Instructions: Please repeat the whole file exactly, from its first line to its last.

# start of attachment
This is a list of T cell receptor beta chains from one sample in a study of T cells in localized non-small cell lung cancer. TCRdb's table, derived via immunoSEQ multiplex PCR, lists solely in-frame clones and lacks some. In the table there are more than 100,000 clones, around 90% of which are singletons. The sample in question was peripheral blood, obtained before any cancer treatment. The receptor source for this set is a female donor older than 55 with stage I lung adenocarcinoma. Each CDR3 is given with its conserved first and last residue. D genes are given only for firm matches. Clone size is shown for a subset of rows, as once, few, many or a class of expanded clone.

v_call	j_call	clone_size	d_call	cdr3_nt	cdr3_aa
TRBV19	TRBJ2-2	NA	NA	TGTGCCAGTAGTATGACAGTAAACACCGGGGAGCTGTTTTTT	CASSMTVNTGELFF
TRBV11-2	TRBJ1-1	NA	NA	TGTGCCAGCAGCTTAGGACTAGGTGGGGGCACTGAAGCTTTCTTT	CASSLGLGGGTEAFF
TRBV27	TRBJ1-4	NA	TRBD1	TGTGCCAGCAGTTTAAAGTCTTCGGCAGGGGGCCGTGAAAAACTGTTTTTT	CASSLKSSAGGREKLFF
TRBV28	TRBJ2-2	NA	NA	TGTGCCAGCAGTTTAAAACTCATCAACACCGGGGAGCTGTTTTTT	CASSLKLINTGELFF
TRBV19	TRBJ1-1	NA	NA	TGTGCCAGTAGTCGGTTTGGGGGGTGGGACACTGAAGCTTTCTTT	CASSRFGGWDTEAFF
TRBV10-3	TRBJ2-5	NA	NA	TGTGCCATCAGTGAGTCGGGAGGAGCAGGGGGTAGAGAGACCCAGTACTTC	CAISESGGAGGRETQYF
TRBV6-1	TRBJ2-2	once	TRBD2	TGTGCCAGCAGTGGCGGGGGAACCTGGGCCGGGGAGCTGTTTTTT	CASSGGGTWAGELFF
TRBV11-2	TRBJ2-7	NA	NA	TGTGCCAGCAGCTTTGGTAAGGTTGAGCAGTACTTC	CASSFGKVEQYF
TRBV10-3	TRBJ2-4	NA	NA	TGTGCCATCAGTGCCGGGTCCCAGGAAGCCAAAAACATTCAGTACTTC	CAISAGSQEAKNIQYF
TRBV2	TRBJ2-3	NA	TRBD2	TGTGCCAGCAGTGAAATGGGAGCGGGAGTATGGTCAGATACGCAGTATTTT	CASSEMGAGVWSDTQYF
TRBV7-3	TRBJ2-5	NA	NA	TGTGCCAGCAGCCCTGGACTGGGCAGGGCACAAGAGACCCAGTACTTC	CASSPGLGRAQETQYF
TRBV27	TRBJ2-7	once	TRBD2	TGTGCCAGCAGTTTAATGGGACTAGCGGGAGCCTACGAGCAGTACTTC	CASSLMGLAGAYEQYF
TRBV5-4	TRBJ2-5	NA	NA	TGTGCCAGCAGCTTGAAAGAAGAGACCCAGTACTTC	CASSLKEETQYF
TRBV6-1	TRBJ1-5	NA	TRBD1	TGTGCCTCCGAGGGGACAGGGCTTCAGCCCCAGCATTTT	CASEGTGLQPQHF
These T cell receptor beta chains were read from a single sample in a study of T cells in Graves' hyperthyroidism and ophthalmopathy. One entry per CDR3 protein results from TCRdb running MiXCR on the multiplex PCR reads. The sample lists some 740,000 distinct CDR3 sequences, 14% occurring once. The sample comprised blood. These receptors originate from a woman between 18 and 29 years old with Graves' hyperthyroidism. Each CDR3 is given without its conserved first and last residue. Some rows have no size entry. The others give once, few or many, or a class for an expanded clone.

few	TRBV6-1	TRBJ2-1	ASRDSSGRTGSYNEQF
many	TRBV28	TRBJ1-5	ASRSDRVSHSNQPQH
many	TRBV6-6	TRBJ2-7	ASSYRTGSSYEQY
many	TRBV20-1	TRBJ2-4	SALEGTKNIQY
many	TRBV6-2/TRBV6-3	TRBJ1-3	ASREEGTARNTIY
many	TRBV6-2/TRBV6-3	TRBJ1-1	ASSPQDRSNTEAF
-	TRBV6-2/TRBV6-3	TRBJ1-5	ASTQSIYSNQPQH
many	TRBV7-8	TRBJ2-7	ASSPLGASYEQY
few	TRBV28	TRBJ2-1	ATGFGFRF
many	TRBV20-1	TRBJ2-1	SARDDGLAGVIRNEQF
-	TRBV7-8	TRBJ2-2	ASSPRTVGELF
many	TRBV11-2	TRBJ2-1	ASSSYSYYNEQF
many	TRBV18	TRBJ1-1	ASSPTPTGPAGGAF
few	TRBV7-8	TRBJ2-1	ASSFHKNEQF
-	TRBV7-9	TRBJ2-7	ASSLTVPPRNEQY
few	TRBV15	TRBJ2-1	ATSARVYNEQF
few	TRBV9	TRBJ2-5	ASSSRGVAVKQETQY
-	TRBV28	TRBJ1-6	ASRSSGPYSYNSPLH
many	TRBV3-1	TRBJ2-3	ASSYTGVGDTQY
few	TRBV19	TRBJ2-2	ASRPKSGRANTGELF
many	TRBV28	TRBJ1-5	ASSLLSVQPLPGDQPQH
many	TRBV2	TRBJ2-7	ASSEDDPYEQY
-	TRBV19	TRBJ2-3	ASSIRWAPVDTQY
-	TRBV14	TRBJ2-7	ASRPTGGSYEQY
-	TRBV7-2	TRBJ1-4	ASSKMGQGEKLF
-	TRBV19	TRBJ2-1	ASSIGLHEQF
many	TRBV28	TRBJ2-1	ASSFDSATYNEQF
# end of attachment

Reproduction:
This is a list of T cell receptor beta chains from one sample in a study of T cells in localized non-small cell lung cancer. TCRdb's table, derived via immunoSEQ multiplex PCR, lists solely in-frame clones and lacks some. In the table there are more than 100,000 clones, around 90% of which are singletons. The sample in question was peripheral blood, obtained before any cancer treatment. The receptor source for this set is a female donor older than 55 with stage I lung adenocarcinoma. Each CDR3 is given with its conserved first and last residue. D genes are given only for firm matches. Clone size is shown for a subset of rows, as once, few, many or a class of expanded clone.

v_call	j_call	clone_size	d_call	cdr3_nt	cdr3_aa
TRBV19	TRBJ2-2	NA	NA	TGTGCCAGTAGTATGACAGTAAACACCGGGGAGCTGTTTTTT	CASSMTVNTGELFF
TRBV11-2	TRBJ1-1	NA	NA	TGTGCCAGCAGCTTAGGACTAGGTGGGGGCACTGAAGCTTTCTTT	CASSLGLGGGTEAFF
TRBV27	TRBJ1-4	NA	TRBD1	TGTGCCAGCAGTTTAAAGTCTTCGGCAGGGGGCCGTGAAAAACTGTTTTTT	CASSLKSSAGGREKLFF
TRBV28	TRBJ2-2	NA	NA	TGTGCCAGCAGTTTAAAACTCATCAACACCGGGGAGCTGTTTTTT	CASSLKLINTGELFF
TRBV19	TRBJ1-1	NA	NA	TGTGCCAGTAGTCGGTTTGGGGGGTGGGACACTGAAGCTTTCTTT	CASSRFGGWDTEAFF
TRBV10-3	TRBJ2-5	NA	NA	TGTGCCATCAGTGAGTCGGGAGGAGCAGGGGGTAGAGAGACCCAGTACTTC	CAISESGGAGGRETQYF
TRBV6-1	TRBJ2-2	once	TRBD2	TGTGCCAGCAGTGGCGGGGGAACCTGGGCCGGGGAGCTGTTTTTT	CASSGGGTWAGELFF
TRBV11-2	TRBJ2-7	NA	NA	TGTGCCAGCAGCTTTGGTAAGGTTGAGCAGTACTTC	CASSFGKVEQYF
TRBV10-3	TRBJ2-4	NA	NA	TGTGCCATCAGTGCCGGGTCCCAGGAAGCCAAAAACATTCAGTACTTC	CAISAGSQEAKNIQYF
TRBV2	TRBJ2-3	NA	TRBD2	TGTGCCAGCAGTGAAATGGGAGCGGGAGTATGGTCAGATACGCAGTATTTT	CASSEMGAGVWSDTQYF
TRBV7-3	TRBJ2-5	NA	NA	TGTGCCAGCAGCCCTGGACTGGGCAGGGCACAAGAGACCCAGTACTTC	CASSPGLGRAQETQYF
TRBV27	TRBJ2-7	once	TRBD2	TGTGCCAGCAGTTTAATGGGACTAGCGGGAGCCTACGAGCAGTACTTC	CASSLMGLAGAYEQYF
TRBV5-4	TRBJ2-5	NA	NA	TGTGCCAGCAGCTTGAAAGAAGAGACCCAGTACTTC	CASSLKEETQYF
TRBV6-1	TRBJ1-5	NA	TRBD1	TGTGCCTCCGAGGGGACAGGGCTTCAGCCCCAGCATTTT	CASEGTGLQPQHF
These T cell receptor beta chains were read from a single sample in a study of T cells in Graves' hyperthyroidism and ophthalmopathy. One entry per CDR3 protein results from TCRdb running MiXCR on the multiplex PCR reads. The sample lists some 740,000 distinct CDR3 sequences, 14% occurring once. The sample comprised blood. These receptors originate from a woman between 18 and 29 years old with Graves' hyperthyroidism. Each CDR3 is given without its conserved first and last residue. Some rows have no size entry. The others give once, few or many, or a class for an expanded clone.

few	TRBV6-1	TRBJ2-1	ASRDSSGRTGSYNEQF
many	TRBV28	TRBJ1-5	ASRSDRVSHSNQPQH
many	TRBV6-6	TRBJ2-7	ASSYRTGSSYEQY
many	TRBV20-1	TRBJ2-4	SALEGTKNIQY
many	TRBV6-2/TRBV6-3	TRBJ1-3	ASREEGTARNTIY
many	TRBV6-2/TRBV6-3	TRBJ1-1	ASSPQDRSNTEAF
-	TRBV6-2/TRBV6-3	TRBJ1-5	ASTQSIYSNQPQH
many	TRBV7-8	TRBJ2-7	ASSPLGASYEQY
few	TRBV28	TRBJ2-1	ATGFGFRF
many	TRBV20-1	TRBJ2-1	SARDDGLAGVIRNEQF
-	TRBV7-8	TRBJ2-2	ASSPRTVGELF
many	TRBV11-2	TRBJ2-1	ASSSYSYYNEQF
many	TRBV18	TRBJ1-1	ASSPTPTGPAGGAF
few	TRBV7-8	TRBJ2-1	ASSFHKNEQF
-	TRBV7-9	TRBJ2-7	ASSLTVPPRNEQY
few	TRBV15	TRBJ2-1	ATSARVYNEQF
few	TRBV9	TRBJ2-5	ASSSRGVAVKQETQY
-	TRBV28	TRBJ1-6	ASRSSGPYSYNSPLH
many	TRBV3-1	TRBJ2-3	ASSYTGVGDTQY
few	TRBV19	TRBJ2-2	ASRPKSGRANTGELF
many	TRBV28	TRBJ1-5	ASSLLSVQPLPGDQPQH
many	TRBV2	TRBJ2-7	ASSEDDPYEQY
-	TRBV19	TRBJ2-3	ASSIRWAPVDTQY
-	TRBV14	TRBJ2-7	ASRPTGGSYEQY
-	TRBV7-2	TRBJ1-4	ASSKMGQGEKLF
-	TRBV19	TRBJ2-1	ASSIGLHEQF
many	TRBV28	TRBJ2-1	ASSFDSATYNEQF